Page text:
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Gould v. O'Neal

United States District Court, D. New Jersey

July 19, 2017

DETECTIVE ROBERT O'NEAL, et al., Defendants.


          JAMES B. CLARK, III United States Magistrate Judge

         THIS MATTER comes before the Court on a Motion by Defendant, Robert Grady, to vacate the default entered on February 27, 2017 [Dkt. No. 11]. For the reasons set forth below, Robert Grady's Motion to vacate the entry of default is GRANTED.


         Plaintiff filed his Complaint on January 6, 2017, initiating a deprivation of rights action against Defendants Detective Robert O'Neal, Sergeant John Campo, and Assistant Prosecutor Robert Grady (“Grady”). [See Dkt. No. 1]. On February 1, 2017, Grady was personally served the Summons and Complaint. [See Dkt. No. 9]. On February 27, 2017, having received no response to the Complaint, Plaintiff filed a request for entry of default against Grady, and default was entered on the same date. [See Dkt. Nos. 10, 11]. Subsequently, on February 28, 2017, Grady made his first appearance in this action and filed the present Motion to vacate the default entered against him. [See Dkt. Nos. 12, 13]. Plaintiff opposes the Motion to vacate and argues it should be denied. [See Dkt. No. 14]. In support of his Motion, Grady claims that the entry of default should be vacated because Plaintiff will not suffer any prejudice, Grady has a meritorious defense for failure to state a claim, and the claim is barred by offered immunity. [See Dkt. No. 13]. However, Plaintiff opposes the Motion and argues that it should be denied because Grady “fails to proffer a meritorious defense, fails to demonstrate that Grady's default was ‘excusable, ' and improperly relies on an unsworn ‘certification.'” [See Dkt. No. 14].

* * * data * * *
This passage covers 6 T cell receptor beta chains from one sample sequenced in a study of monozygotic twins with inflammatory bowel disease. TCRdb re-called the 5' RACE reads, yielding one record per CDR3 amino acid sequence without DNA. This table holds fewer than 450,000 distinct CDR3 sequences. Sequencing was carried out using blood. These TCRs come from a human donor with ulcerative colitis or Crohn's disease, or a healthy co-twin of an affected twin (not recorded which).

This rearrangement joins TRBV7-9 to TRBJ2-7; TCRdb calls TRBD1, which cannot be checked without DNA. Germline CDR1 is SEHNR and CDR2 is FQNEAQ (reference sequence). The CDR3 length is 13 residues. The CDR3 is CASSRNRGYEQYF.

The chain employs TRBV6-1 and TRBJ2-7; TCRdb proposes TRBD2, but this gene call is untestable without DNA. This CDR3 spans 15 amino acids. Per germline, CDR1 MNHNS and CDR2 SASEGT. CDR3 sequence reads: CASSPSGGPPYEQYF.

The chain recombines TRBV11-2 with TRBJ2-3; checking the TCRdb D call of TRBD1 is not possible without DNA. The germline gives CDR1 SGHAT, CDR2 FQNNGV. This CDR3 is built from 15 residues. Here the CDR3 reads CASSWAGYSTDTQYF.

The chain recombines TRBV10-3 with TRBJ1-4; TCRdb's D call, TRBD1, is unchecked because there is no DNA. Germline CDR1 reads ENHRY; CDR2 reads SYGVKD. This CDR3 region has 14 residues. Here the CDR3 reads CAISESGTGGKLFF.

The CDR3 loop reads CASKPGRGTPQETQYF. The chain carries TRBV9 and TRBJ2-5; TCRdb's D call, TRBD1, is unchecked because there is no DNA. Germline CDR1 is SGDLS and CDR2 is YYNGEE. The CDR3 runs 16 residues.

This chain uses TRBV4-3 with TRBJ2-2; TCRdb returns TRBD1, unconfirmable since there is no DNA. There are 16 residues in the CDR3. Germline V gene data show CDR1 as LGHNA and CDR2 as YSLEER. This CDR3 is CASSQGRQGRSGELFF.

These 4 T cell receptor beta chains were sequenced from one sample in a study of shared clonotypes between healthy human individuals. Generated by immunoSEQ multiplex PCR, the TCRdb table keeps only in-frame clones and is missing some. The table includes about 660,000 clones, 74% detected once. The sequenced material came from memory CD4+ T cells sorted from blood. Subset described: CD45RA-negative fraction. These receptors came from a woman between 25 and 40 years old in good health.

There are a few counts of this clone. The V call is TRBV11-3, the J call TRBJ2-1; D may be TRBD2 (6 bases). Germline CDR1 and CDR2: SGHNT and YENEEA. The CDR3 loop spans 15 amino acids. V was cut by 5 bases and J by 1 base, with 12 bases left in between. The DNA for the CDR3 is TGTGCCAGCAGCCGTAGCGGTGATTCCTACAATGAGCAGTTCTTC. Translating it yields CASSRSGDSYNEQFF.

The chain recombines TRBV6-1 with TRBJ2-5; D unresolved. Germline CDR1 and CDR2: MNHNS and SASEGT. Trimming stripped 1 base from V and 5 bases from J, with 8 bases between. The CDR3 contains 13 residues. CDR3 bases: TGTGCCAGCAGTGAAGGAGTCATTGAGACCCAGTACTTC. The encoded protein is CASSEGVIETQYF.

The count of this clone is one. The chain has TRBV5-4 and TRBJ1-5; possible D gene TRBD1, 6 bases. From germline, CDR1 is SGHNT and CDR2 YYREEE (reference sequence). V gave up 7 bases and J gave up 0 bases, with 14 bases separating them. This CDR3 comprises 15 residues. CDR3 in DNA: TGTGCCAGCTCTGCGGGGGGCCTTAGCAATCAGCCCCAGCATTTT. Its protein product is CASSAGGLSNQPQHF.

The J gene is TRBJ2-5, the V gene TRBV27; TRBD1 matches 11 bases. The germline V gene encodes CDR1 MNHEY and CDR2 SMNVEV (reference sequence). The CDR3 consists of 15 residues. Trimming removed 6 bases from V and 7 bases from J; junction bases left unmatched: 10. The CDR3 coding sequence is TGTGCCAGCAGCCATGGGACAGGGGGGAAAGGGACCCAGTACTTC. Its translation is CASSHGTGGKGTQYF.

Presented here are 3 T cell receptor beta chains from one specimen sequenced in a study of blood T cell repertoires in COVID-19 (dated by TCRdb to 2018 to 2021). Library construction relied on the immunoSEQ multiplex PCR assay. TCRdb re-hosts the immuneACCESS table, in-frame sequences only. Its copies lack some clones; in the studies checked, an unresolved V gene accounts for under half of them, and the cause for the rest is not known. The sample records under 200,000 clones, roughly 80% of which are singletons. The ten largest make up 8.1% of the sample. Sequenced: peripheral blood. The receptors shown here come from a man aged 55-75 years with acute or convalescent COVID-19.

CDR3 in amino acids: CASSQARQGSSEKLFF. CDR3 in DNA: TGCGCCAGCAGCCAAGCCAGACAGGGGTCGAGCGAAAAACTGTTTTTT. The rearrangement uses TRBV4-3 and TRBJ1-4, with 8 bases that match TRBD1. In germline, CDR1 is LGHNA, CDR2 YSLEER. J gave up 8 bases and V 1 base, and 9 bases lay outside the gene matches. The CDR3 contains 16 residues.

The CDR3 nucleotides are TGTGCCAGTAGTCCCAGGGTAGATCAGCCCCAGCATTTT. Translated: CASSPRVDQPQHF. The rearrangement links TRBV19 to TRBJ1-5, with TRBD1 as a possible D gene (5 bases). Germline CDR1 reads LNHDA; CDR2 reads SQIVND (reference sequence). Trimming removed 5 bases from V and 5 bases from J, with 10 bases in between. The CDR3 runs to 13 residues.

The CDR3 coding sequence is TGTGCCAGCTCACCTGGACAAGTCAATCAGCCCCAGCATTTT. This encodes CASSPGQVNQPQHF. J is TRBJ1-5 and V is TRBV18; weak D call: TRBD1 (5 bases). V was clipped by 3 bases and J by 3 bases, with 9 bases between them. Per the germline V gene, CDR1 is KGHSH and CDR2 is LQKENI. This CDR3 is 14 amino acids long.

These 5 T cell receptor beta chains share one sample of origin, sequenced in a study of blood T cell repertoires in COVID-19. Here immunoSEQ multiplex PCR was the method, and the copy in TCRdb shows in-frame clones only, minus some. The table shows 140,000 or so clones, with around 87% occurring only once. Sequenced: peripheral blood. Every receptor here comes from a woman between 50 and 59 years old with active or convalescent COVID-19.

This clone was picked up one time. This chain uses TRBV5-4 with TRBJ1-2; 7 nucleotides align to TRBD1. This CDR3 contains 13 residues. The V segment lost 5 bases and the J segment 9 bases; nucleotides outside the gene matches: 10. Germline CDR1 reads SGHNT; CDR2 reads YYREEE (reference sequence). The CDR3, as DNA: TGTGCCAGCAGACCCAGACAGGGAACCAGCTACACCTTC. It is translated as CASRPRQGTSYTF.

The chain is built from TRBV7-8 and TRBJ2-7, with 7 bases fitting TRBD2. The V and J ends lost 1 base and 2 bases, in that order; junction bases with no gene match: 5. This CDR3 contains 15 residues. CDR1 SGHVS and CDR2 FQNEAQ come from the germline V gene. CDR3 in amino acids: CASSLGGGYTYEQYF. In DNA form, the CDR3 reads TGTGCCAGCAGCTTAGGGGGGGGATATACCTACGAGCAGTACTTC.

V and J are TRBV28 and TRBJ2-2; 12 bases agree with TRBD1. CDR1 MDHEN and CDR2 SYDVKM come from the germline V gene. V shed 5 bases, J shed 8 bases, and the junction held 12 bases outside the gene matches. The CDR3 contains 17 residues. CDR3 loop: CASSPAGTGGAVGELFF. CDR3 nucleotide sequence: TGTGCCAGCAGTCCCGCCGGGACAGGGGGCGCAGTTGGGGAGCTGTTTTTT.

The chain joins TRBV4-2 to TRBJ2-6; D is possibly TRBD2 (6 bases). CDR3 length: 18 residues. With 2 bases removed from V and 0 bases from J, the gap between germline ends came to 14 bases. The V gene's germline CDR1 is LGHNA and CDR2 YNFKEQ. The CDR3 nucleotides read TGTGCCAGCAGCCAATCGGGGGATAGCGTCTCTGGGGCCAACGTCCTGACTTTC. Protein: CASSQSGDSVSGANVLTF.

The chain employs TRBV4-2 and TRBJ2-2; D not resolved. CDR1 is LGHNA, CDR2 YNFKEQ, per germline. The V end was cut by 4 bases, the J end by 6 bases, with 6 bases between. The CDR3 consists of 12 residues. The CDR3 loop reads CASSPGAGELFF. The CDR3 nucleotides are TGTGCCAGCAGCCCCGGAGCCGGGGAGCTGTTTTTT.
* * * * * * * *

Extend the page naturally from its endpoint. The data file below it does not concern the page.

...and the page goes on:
A. Grady's Motion to Vacate the Entry of Default [Dkt. No. 13]

         The entry of default and default judgment are governed by Federal Rule of Civil Procedure 55. The power to grant default judgment “has generally been considered an ‘inherent power, ' governed not by rule or statute but by the control necessarily vested in courts to manage their own affairs so as to achieve the orderly and expeditious disposition of cases.” Hritz v. Woma Corp., 732 F.2d 1178, 1181 (3d Cir. 1984) (citations omitted). Because a default judgment prevents a plaintiff's claims from being decided on the merits, “this court does not favor entry of defaults or default judgments.” United States v. $55, 518.05 in U.S. Currency, 728 F.2d 192, 194 (3d Cir. 1984). Accordingly, the Third Circuit has clarified that, while “the entry of a default judgment is left primarily to the discretion of the district court, ” this “discretion is not without limits, ” and cases should be “disposed of on the merits whenever practicable.” Hritz, 732 F.2d at 1181 (citations omitted); see also $55, 518.05 in U.S. Currency, 728 F.2d at 194-95.

         Pursuant to Rule 55(c), “[t]he court may set aside an entry of default for good cause.” Fed.R.Civ.P. 55(c). In exercising its discretion to vacate the entry of default, the Court must consider three factors: “(1) whether the plaintiff will be prejudiced; (2) whether the defendant has a meritorious defense; and (3) whether the default was a result of the defendant's culpable conduct.” Budget Blinds, Inc. v. White, 536 F.3d 244, 255 (3d Cir. 2008) (citing $55, 518.05 in U.S. Currency, 728 F.2d at 195).